A federal district court judge in California last week denied a motion by Obama administration lawyers to dismiss a legal challenge to the “no-fly” list brought by a young Malaysian woman, Rahinah Ibrahim.
Ibrahim, at the time a Stanford University Ph.D. candidate, was detained at San Francisco International Airport on January 2, 2005 when she and her daughter attempted to board a flight to her home country. She was intending to fly home to present her doctoral research at a conference sponsored by Stanford. Ibrahim was subjected to harsh treatment by airport security officials. Although she was in a wheelchair due to complications from a recent hysterectomy operation, officials handcuffed her and held her in a jail cell for two hours.
Officials eventually allowed Ibrahim to depart from the United States, but refused to allow her to re-enter the country. The government revoked her visa and denied her application for another visa in 2009, citing possible terrorist activity. No evidence has ever been presented by the government to support allegations of links to terrorist organizations.
Ibrahim originally filed the suit in 2006. It will now proceed to discovery, during which court proceedings may force the Obama administration to relinquish state records pertaining to Ibrahim’s case. Ibrahim is seeking to return to the United States and be removed from the “no-fly” list.
The 9th Circuit Court of Appeals in San Francisco has heard the Ibrahim case on two previous occasions. Both times, as in the present case in US District Court, the Obama administration refused to release any evidence regarding Ibrahim’s alleged terrorist connections, claiming that such information involved sensitive security matters that neither the public, nor even the courts, were privileged to view.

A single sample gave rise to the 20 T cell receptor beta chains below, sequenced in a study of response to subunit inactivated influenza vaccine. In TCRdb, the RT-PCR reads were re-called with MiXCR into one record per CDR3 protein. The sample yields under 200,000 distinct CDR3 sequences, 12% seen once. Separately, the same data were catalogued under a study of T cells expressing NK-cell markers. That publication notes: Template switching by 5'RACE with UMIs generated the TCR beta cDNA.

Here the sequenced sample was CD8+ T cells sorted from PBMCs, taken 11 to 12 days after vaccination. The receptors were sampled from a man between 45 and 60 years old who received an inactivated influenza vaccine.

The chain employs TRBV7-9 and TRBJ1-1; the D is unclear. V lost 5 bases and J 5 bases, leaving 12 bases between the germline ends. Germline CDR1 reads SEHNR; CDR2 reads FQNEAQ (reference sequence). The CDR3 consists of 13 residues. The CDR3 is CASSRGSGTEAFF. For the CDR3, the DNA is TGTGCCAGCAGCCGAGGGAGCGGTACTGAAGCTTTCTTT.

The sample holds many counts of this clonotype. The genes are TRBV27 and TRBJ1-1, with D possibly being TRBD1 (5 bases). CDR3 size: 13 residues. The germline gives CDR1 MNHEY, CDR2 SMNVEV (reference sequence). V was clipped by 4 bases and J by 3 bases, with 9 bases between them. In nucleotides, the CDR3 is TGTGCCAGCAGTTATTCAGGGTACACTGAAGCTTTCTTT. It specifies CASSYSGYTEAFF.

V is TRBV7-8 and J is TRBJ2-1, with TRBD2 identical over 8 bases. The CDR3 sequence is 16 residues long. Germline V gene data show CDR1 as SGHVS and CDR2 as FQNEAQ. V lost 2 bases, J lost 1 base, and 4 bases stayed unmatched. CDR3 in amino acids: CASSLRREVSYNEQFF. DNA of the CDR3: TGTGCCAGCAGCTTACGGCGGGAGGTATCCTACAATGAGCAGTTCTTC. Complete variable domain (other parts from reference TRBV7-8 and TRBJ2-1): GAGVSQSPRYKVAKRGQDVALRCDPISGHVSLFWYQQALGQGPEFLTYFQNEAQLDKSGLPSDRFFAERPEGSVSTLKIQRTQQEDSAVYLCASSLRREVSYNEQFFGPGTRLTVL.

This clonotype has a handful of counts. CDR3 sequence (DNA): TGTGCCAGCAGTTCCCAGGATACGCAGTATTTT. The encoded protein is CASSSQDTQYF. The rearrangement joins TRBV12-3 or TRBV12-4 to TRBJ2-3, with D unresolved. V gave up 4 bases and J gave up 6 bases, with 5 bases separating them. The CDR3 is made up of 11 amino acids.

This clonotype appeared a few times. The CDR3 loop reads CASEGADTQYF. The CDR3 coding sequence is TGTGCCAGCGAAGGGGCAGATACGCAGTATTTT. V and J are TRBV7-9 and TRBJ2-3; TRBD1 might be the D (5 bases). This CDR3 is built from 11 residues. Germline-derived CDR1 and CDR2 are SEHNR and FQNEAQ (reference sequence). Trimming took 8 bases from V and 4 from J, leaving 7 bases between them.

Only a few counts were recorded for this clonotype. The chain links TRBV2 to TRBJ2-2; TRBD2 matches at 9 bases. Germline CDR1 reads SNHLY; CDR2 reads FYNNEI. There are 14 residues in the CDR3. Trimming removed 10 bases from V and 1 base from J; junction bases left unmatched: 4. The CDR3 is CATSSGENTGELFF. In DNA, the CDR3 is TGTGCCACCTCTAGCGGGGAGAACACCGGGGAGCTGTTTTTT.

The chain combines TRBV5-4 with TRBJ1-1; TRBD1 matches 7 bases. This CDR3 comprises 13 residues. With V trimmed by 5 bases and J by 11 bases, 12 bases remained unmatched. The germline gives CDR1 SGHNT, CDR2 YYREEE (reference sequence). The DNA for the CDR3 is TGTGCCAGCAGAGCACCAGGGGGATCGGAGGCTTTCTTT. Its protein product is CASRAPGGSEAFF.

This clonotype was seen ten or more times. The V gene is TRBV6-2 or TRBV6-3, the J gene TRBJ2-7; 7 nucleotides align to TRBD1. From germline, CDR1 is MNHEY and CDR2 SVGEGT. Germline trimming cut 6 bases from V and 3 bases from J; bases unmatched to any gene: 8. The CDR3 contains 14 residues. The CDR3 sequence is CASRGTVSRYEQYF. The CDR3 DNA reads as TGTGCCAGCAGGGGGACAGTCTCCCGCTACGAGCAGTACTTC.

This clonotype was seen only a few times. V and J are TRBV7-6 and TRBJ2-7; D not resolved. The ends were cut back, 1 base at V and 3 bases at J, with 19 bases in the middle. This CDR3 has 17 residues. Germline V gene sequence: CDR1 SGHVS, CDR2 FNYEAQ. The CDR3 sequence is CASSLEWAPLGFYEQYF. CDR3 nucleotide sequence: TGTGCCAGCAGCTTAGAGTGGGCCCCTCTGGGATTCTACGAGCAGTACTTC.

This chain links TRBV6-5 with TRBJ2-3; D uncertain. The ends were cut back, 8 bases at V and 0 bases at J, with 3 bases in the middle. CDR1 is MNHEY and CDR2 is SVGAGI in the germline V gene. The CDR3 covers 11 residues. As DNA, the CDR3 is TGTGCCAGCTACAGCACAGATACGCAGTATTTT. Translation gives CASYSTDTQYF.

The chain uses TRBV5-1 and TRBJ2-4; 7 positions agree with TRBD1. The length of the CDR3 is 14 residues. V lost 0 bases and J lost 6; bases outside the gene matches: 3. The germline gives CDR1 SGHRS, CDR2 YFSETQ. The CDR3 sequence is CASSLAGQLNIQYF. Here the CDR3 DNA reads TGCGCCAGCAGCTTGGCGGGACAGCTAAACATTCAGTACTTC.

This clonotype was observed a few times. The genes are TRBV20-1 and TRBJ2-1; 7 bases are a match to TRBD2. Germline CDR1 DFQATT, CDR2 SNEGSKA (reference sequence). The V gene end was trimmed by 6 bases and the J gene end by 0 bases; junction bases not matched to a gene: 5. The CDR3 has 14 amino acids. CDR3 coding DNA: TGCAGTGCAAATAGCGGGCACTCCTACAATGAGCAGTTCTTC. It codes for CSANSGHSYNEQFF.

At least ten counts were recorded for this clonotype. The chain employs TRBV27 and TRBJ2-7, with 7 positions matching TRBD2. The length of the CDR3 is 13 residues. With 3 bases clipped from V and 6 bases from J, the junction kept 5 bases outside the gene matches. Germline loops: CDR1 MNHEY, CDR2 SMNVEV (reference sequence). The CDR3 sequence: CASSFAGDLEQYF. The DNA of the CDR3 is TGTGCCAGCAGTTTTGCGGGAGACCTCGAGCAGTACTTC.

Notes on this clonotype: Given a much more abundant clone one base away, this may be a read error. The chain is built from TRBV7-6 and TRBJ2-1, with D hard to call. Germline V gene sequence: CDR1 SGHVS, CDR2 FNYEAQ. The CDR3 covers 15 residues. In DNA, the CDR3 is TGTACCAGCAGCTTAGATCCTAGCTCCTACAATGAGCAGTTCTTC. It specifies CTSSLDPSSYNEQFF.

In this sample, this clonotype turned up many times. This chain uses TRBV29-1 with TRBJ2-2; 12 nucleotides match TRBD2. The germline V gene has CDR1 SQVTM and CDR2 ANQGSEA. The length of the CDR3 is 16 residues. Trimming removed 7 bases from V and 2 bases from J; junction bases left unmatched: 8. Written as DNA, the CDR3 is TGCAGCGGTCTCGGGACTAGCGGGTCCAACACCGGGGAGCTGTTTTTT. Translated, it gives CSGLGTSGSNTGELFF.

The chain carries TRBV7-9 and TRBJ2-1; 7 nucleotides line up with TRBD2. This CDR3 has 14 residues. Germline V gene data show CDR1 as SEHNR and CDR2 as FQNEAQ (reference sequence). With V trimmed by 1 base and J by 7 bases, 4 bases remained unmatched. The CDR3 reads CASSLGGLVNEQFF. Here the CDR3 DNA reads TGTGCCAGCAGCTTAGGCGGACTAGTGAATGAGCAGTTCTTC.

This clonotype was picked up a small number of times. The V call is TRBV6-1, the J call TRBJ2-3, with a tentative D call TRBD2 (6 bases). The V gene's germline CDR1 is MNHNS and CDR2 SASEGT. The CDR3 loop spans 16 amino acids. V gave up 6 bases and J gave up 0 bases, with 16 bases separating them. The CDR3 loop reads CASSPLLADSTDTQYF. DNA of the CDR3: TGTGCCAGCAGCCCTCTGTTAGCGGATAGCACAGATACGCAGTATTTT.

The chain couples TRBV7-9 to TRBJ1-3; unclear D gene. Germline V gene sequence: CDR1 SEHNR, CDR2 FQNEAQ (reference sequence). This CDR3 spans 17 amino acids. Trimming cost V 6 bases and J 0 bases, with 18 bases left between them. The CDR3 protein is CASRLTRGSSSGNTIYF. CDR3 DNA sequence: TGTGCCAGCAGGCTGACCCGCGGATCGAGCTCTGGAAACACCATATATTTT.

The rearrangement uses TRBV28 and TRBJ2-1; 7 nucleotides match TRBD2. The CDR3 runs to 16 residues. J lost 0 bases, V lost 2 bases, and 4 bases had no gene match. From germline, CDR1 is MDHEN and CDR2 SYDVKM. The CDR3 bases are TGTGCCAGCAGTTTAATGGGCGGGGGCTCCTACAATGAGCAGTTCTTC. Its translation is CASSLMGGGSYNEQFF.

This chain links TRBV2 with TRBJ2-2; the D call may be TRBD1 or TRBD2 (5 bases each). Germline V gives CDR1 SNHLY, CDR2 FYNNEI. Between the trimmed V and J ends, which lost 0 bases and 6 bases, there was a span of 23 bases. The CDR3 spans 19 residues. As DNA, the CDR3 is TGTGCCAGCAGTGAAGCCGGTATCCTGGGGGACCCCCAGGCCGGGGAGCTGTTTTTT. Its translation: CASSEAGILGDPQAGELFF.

The administration maintains that it has the right to block individuals from flying on commercial flights or entering the country without presenting any evidence either to the targeted person or a court of law.
US District Court Judge William Alsup issued the order denying the Justice Department’s motion to dismiss. In it, he lambasted the administration for the anti-democratic maneuvers it has used in its repeated attempts to quash the case.
“Here the government seeks to affirmatively use allegedly privileged information to dispose of the case entirely without ever revealing to the other side what its secret evidence might be,” wrote Alsup. “Here, the government has not justified its sweeping proposal. It has gone so far as even to redact from its table of authorities some of the reported case law on which it relies! This is too hard to swallow.
“The government’s latest motion based on lack of standing, being a complete mystery, is denied.”
The Obama administration’s attempt to keep Ibrahim in a legal limbo is part of its wider policy of continuing and expanding the domestic surveillance network and police state infrastructure established by the Bush administration.
The “no-fly” list, created in 2001 ostensibly in reaction to the September 11 attacks, today reportedly includes over 20,000 names. This is more than double the number in 2011. The Obama administration has placed more names on the “no-fly” list in the last 12 months than George W. Bush did during his eight years in office.
The “no-fly” list is merely one of many such lists compiled by the US government’s Terrorist Screening Center. The enormity of the government’s surveillance network is exemplified by the larger “terrorist watch list,” which includes the names of about 400,000 people.
There is no public oversight of the process by which the government determines whom to place on the “no-fly” or “terrorist watch” lists. Individual students, professors and workers have likely been placed on the list on account of their opposition to US foreign policy as expressed in phone, email, or social media communications. An unknown number of innocent individuals have been placed on the list merely because of their race, nationality or religion. Since the government is not required to make public the reasons for an individual’s placement on the list, or even inform an individual that he or she has been put on the list, there is no way to hold the government accountable.
Ibrahim, who was allowed to complete her Ph.D. in absentia, is still unable to return to the United States.